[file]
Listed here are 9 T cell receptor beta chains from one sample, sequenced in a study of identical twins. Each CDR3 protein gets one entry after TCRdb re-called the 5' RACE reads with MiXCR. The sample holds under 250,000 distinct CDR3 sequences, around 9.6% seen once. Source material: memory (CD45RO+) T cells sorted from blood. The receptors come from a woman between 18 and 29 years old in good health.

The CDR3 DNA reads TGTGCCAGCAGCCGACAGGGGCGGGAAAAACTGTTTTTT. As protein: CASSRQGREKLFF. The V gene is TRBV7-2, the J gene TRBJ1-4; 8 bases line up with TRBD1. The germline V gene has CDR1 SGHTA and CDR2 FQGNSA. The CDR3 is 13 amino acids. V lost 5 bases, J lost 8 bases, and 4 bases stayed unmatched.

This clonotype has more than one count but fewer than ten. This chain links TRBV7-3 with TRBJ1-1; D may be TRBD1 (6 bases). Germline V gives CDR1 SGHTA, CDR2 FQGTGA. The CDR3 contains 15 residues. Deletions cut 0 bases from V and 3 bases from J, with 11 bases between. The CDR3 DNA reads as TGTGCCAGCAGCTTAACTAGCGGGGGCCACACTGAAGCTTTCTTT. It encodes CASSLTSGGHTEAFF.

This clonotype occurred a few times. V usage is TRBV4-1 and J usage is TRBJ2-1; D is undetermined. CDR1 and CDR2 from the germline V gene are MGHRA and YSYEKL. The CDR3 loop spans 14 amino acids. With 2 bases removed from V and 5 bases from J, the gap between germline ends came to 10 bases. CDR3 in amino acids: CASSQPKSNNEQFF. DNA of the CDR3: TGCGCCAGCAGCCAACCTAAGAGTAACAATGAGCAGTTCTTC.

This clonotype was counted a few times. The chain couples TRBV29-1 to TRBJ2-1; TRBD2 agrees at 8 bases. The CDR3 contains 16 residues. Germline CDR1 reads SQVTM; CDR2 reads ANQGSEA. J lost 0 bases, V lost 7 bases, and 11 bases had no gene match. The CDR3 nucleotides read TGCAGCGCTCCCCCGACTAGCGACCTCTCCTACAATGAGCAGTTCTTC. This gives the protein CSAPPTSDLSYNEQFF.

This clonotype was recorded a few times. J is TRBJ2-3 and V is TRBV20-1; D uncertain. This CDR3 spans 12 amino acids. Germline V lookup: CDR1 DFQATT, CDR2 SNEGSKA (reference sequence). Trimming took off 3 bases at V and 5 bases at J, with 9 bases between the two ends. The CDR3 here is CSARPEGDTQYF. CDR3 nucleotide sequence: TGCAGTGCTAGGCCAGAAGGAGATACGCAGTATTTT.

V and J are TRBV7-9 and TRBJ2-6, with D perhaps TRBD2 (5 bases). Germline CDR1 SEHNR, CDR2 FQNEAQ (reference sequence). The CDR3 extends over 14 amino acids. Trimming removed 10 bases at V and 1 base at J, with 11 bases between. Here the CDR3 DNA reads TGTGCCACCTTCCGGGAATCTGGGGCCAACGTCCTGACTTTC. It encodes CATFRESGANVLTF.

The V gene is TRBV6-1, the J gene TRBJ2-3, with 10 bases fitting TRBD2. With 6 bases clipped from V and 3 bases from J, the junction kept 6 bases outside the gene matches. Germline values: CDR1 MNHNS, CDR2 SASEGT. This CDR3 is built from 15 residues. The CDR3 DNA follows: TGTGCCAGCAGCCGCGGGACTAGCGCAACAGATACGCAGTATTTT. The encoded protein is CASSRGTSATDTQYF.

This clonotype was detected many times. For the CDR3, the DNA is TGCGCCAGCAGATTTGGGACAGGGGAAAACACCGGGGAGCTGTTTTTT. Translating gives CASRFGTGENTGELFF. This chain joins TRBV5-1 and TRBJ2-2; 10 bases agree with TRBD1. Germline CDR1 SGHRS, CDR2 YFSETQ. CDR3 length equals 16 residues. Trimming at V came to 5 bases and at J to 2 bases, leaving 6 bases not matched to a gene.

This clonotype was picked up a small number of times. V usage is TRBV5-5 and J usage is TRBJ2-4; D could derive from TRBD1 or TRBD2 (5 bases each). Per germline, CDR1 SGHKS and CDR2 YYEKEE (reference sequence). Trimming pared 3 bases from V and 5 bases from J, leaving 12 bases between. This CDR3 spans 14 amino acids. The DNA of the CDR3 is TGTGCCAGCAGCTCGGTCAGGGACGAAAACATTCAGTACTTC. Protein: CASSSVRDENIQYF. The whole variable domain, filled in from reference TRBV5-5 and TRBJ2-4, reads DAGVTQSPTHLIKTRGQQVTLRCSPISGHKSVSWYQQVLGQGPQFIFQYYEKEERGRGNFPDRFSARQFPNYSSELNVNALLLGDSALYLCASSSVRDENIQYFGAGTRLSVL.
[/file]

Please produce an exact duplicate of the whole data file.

Listed here are 9 T cell receptor beta chains from one sample, sequenced in a study of identical twins. Each CDR3 protein gets one entry after TCRdb re-called the 5' RACE reads with MiXCR. The sample holds under 250,000 distinct CDR3 sequences, around 9.6% seen once. Source material: memory (CD45RO+) T cells sorted from blood. The receptors come from a woman between 18 and 29 years old in good health.

The CDR3 DNA reads TGTGCCAGCAGCCGACAGGGGCGGGAAAAACTGTTTTTT. As protein: CASSRQGREKLFF. The V gene is TRBV7-2, the J gene TRBJ1-4; 8 bases line up with TRBD1. The germline V gene has CDR1 SGHTA and CDR2 FQGNSA. The CDR3 is 13 amino acids. V lost 5 bases, J lost 8 bases, and 4 bases stayed unmatched.

This clonotype has more than one count but fewer than ten. This chain links TRBV7-3 with TRBJ1-1; D may be TRBD1 (6 bases). Germline V gives CDR1 SGHTA, CDR2 FQGTGA. The CDR3 contains 15 residues. Deletions cut 0 bases from V and 3 bases from J, with 11 bases between. The CDR3 DNA reads as TGTGCCAGCAGCTTAACTAGCGGGGGCCACACTGAAGCTTTCTTT. It encodes CASSLTSGGHTEAFF.

This clonotype occurred a few times. V usage is TRBV4-1 and J usage is TRBJ2-1; D is undetermined. CDR1 and CDR2 from the germline V gene are MGHRA and YSYEKL. The CDR3 loop spans 14 amino acids. With 2 bases removed from V and 5 bases from J, the gap between germline ends came to 10 bases. CDR3 in amino acids: CASSQPKSNNEQFF. DNA of the CDR3: TGCGCCAGCAGCCAACCTAAGAGTAACAATGAGCAGTTCTTC.

This clonotype was counted a few times. The chain couples TRBV29-1 to TRBJ2-1; TRBD2 agrees at 8 bases. The CDR3 contains 16 residues. Germline CDR1 reads SQVTM; CDR2 reads ANQGSEA. J lost 0 bases, V lost 7 bases, and 11 bases had no gene match. The CDR3 nucleotides read TGCAGCGCTCCCCCGACTAGCGACCTCTCCTACAATGAGCAGTTCTTC. This gives the protein CSAPPTSDLSYNEQFF.

This clonotype was recorded a few times. J is TRBJ2-3 and V is TRBV20-1; D uncertain. This CDR3 spans 12 amino acids. Germline V lookup: CDR1 DFQATT, CDR2 SNEGSKA (reference sequence). Trimming took off 3 bases at V and 5 bases at J, with 9 bases between the two ends. The CDR3 here is CSARPEGDTQYF. CDR3 nucleotide sequence: TGCAGTGCTAGGCCAGAAGGAGATACGCAGTATTTT.

V and J are TRBV7-9 and TRBJ2-6, with D perhaps TRBD2 (5 bases). Germline CDR1 SEHNR, CDR2 FQNEAQ (reference sequence). The CDR3 extends over 14 amino acids. Trimming removed 10 bases at V and 1 base at J, with 11 bases between. Here the CDR3 DNA reads TGTGCCACCTTCCGGGAATCTGGGGCCAACGTCCTGACTTTC. It encodes CATFRESGANVLTF.

The V gene is TRBV6-1, the J gene TRBJ2-3, with 10 bases fitting TRBD2. With 6 bases clipped from V and 3 bases from J, the junction kept 6 bases outside the gene matches. Germline values: CDR1 MNHNS, CDR2 SASEGT. This CDR3 is built from 15 residues. The CDR3 DNA follows: TGTGCCAGCAGCCGCGGGACTAGCGCAACAGATACGCAGTATTTT. The encoded protein is CASSRGTSATDTQYF.

This clonotype was detected many times. For the CDR3, the DNA is TGCGCCAGCAGATTTGGGACAGGGGAAAACACCGGGGAGCTGTTTTTT. Translating gives CASRFGTGENTGELFF. This chain joins TRBV5-1 and TRBJ2-2; 10 bases agree with TRBD1. Germline CDR1 SGHRS, CDR2 YFSETQ. CDR3 length equals 16 residues. Trimming at V came to 5 bases and at J to 2 bases, leaving 6 bases not matched to a gene.

This clonotype was picked up a small number of times. V usage is TRBV5-5 and J usage is TRBJ2-4; D could derive from TRBD1 or TRBD2 (5 bases each). Per germline, CDR1 SGHKS and CDR2 YYEKEE (reference sequence). Trimming pared 3 bases from V and 5 bases from J, leaving 12 bases between. This CDR3 spans 14 amino acids. The DNA of the CDR3 is TGTGCCAGCAGCTCGGTCAGGGACGAAAACATTCAGTACTTC. Protein: CASSSVRDENIQYF. The whole variable domain, filled in from reference TRBV5-5 and TRBJ2-4, reads DAGVTQSPTHLIKTRGQQVTLRCSPISGHKSVSWYQQVLGQGPQFIFQYYEKEERGRGNFPDRFSARQFPNYSSELNVNALLLGDSALYLCASSSVRDENIQYFGAGTRLSVL.